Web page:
How any city worker can expect a raise during Covid-19 is beyond me

By Mazwi Xaba Time of article published May 16, 2020

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OPINION - Force majeure is one of those interesting terms that have come into common parlance with the advent of Covid-19.

It describes an “emergency exit” clause used by businesses unable to honour contractual obligations suddenly made inordinately onerous by this “act of God” of the century known as Sars-CoV-2.

I’d say, give the person who came up with that escape clause a Bells... if my drinks cabinet wasn’t empty.

This week, I wondered whether our mayors and all our city fathers and mothers had heard of this concept or considered its wisdom.

No one could have foreseen the coronavirus and what it could do to our lives and livelihoods. So, city leaders, officials and everyone involved in the bargaining that led to the salary increase entrapment should reasonably be able to kick down the emergency exit door.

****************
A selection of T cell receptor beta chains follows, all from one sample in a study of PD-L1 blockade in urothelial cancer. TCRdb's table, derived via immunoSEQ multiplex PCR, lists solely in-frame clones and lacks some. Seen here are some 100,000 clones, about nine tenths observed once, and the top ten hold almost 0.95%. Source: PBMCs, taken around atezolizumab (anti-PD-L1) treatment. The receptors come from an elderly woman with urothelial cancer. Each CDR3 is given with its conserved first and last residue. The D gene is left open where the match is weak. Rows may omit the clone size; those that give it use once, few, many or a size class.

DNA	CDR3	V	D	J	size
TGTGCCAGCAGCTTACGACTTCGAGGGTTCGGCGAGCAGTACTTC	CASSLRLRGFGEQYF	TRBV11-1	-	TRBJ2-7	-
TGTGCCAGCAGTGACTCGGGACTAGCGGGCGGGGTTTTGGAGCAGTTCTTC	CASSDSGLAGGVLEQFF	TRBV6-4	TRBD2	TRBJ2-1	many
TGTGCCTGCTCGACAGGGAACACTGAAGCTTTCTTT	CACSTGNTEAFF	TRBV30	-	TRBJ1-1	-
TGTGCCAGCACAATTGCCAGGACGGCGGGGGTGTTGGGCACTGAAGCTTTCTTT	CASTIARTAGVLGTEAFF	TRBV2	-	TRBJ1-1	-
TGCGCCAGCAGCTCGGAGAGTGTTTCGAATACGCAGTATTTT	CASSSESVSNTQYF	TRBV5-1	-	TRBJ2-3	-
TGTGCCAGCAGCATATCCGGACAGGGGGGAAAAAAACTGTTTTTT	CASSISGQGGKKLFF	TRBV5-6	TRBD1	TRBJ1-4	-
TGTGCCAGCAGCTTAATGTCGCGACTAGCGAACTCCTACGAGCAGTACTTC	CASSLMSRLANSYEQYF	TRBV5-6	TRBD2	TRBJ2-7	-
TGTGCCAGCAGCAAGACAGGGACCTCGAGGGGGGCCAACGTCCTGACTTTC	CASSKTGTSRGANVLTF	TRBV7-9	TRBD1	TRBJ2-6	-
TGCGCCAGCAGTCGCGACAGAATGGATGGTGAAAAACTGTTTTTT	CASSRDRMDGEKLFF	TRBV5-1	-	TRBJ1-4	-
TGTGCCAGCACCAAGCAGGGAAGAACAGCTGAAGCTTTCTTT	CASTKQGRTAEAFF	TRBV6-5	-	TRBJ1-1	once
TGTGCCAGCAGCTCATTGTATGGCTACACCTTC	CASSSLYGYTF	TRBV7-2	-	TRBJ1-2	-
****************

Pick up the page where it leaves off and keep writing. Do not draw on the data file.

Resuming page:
Service quality aside, as a ratepayer I can’t think how our eThekwini city leaders can still feel obligated to honour the pre-virus salary agreements.

Our world has been turned upside down. What was supposed to go up, should now come down or stay put.

Millions of South Africans, yours truly included, have had their salaries instantly slashed or reduced to zero. How any worker, supervisor or manager can expect an increase amid the revenue meltdowns seen everywhere beats me.

We’re all in this together, comrades. An injury to one (ratepayer) is an injury to all (ratepayer and worker).

* Mazwi Xaba is the editor of The Independent on Saturday

You can email him at:  [email protected]

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